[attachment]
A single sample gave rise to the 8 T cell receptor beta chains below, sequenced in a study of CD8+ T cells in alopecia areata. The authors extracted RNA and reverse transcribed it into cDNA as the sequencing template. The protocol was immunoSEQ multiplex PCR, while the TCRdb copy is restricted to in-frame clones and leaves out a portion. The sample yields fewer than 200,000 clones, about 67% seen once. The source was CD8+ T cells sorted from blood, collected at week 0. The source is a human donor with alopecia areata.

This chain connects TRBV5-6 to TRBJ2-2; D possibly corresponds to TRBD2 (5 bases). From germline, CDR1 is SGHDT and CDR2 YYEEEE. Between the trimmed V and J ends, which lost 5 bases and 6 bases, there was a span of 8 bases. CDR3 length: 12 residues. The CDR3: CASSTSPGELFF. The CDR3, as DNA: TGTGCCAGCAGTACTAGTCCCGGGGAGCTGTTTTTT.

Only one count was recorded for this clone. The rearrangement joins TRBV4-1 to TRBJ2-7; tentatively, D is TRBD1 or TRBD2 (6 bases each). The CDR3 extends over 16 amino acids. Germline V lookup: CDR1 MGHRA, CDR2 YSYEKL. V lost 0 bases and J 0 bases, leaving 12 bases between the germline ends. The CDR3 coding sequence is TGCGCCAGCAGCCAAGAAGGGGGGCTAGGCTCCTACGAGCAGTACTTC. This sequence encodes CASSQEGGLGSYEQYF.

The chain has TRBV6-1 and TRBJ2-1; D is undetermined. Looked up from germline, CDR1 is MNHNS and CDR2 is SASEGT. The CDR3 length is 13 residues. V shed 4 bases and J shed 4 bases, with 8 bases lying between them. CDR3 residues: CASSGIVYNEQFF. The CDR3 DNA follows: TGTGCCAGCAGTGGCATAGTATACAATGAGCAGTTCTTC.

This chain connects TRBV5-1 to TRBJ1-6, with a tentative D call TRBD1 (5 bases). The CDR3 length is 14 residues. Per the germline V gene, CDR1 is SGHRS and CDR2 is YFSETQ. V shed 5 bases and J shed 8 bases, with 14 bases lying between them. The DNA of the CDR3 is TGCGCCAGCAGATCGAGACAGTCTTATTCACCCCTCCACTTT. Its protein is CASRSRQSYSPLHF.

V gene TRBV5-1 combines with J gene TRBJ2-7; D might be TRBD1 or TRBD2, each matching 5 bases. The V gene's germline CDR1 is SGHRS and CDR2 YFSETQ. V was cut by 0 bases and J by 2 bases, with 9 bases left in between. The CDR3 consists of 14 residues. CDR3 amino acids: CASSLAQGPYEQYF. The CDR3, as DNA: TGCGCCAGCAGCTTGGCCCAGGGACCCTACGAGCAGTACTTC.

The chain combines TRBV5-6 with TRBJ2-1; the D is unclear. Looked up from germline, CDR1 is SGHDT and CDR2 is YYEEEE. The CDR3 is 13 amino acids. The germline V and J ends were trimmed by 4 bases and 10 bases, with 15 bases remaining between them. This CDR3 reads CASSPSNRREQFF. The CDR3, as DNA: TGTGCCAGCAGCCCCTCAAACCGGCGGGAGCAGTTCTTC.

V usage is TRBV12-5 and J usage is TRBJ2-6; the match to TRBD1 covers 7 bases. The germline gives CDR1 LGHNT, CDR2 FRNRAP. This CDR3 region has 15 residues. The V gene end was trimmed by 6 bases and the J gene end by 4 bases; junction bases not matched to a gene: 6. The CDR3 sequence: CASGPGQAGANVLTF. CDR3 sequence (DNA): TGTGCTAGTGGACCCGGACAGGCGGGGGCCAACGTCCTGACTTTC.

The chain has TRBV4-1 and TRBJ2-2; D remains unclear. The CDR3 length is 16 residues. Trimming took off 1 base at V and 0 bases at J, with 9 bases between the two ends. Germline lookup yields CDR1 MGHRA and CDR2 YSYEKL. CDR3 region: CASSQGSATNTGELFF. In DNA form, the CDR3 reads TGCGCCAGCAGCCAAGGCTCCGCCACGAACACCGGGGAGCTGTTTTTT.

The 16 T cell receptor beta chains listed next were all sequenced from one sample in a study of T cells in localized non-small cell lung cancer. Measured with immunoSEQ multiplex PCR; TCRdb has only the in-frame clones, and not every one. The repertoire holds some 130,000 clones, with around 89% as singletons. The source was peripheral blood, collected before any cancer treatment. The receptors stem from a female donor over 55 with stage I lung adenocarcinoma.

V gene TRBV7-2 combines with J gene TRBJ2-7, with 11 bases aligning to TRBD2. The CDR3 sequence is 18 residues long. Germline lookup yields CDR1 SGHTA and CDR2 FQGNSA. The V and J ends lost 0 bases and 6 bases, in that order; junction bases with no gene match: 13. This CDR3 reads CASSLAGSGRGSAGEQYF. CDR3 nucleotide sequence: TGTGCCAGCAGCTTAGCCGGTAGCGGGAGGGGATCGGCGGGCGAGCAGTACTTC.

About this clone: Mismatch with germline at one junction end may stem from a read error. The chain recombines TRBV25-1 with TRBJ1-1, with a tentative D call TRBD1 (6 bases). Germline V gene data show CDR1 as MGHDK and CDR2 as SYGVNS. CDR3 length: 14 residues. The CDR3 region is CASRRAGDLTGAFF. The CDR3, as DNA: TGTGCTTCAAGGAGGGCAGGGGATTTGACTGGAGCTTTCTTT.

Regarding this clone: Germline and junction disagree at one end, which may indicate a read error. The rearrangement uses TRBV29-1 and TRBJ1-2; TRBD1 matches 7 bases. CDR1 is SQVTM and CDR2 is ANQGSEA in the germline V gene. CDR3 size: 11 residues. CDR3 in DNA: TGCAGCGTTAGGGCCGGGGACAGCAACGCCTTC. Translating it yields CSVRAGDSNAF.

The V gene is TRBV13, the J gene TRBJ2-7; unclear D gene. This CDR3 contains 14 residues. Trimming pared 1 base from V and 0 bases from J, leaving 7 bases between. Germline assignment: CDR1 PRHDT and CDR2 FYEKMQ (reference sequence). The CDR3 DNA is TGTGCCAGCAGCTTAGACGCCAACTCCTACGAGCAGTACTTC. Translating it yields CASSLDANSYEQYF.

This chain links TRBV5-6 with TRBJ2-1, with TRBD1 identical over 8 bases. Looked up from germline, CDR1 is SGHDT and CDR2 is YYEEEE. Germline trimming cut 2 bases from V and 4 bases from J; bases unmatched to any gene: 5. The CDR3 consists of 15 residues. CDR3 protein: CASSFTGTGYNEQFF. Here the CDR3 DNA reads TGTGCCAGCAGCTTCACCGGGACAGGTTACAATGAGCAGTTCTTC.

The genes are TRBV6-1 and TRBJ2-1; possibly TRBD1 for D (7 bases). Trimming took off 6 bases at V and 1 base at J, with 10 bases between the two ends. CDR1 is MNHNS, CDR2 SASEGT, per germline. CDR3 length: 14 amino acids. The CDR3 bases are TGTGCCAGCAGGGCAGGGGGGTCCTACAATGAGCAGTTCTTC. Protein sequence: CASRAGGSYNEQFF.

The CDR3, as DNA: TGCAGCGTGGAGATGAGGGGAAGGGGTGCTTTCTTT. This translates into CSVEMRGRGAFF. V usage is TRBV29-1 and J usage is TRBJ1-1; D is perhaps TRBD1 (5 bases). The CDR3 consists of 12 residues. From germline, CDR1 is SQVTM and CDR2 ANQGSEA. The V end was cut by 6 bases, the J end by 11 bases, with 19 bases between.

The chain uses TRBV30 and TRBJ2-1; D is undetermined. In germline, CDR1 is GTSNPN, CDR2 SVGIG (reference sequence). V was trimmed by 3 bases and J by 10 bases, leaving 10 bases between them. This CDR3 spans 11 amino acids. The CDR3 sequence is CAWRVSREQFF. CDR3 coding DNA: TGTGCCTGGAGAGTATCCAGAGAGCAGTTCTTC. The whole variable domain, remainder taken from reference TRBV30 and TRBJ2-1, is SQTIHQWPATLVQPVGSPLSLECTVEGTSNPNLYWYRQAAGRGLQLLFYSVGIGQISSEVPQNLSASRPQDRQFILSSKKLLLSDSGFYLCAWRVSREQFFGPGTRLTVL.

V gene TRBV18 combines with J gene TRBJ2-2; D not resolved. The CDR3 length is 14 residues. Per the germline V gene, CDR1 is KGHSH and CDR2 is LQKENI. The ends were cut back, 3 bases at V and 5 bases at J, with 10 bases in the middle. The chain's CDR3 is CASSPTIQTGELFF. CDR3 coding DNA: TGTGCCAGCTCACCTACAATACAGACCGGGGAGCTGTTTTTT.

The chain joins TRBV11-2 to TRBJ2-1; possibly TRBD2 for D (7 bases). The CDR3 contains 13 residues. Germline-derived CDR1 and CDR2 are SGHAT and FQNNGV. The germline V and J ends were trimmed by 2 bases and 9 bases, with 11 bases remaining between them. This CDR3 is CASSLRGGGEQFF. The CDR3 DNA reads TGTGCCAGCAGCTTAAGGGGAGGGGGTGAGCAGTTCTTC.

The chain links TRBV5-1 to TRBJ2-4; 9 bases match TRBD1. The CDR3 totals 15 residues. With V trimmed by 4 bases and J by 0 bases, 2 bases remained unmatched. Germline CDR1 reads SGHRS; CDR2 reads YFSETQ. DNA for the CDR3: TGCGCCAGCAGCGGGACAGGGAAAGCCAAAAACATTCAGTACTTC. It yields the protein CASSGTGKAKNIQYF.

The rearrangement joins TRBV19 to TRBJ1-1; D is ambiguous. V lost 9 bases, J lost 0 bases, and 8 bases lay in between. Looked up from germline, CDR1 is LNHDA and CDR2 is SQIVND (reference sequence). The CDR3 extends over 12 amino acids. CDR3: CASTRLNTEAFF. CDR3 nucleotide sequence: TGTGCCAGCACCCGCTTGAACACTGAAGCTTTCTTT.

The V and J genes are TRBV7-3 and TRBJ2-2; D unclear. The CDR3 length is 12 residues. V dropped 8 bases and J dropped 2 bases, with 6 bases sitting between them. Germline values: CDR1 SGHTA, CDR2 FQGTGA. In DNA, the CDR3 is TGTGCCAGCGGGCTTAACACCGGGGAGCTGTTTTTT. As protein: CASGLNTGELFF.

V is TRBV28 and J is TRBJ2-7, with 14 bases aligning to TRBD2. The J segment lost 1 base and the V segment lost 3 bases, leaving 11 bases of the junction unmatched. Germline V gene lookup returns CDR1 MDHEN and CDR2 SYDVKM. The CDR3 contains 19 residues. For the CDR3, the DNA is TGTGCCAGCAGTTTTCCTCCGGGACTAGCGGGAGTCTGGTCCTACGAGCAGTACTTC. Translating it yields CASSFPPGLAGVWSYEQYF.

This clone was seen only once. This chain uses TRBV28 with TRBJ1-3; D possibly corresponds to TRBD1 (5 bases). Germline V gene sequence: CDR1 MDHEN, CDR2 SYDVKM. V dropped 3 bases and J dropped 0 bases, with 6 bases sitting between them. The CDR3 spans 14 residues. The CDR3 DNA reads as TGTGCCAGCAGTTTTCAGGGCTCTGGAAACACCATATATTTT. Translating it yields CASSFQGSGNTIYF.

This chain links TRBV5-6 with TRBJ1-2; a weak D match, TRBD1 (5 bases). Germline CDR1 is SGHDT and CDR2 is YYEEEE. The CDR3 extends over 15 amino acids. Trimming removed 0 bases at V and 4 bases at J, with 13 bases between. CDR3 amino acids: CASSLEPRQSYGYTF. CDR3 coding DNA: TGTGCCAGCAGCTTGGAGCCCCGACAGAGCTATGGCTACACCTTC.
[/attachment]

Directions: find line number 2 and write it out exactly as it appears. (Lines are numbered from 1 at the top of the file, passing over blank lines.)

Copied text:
This chain connects TRBV5-6 to TRBJ2-2; D possibly corresponds to TRBD2 (5 bases). From germline, CDR1 is SGHDT and CDR2 YYEEEE. Between the trimmed V and J ends, which lost 5 bases and 6 bases, there was a span of 8 bases. CDR3 length: 12 residues. The CDR3: CASSTSPGELFF. The CDR3, as DNA: TGTGCCAGCAGTACTAGTCCCGGGGAGCTGTTTTTT.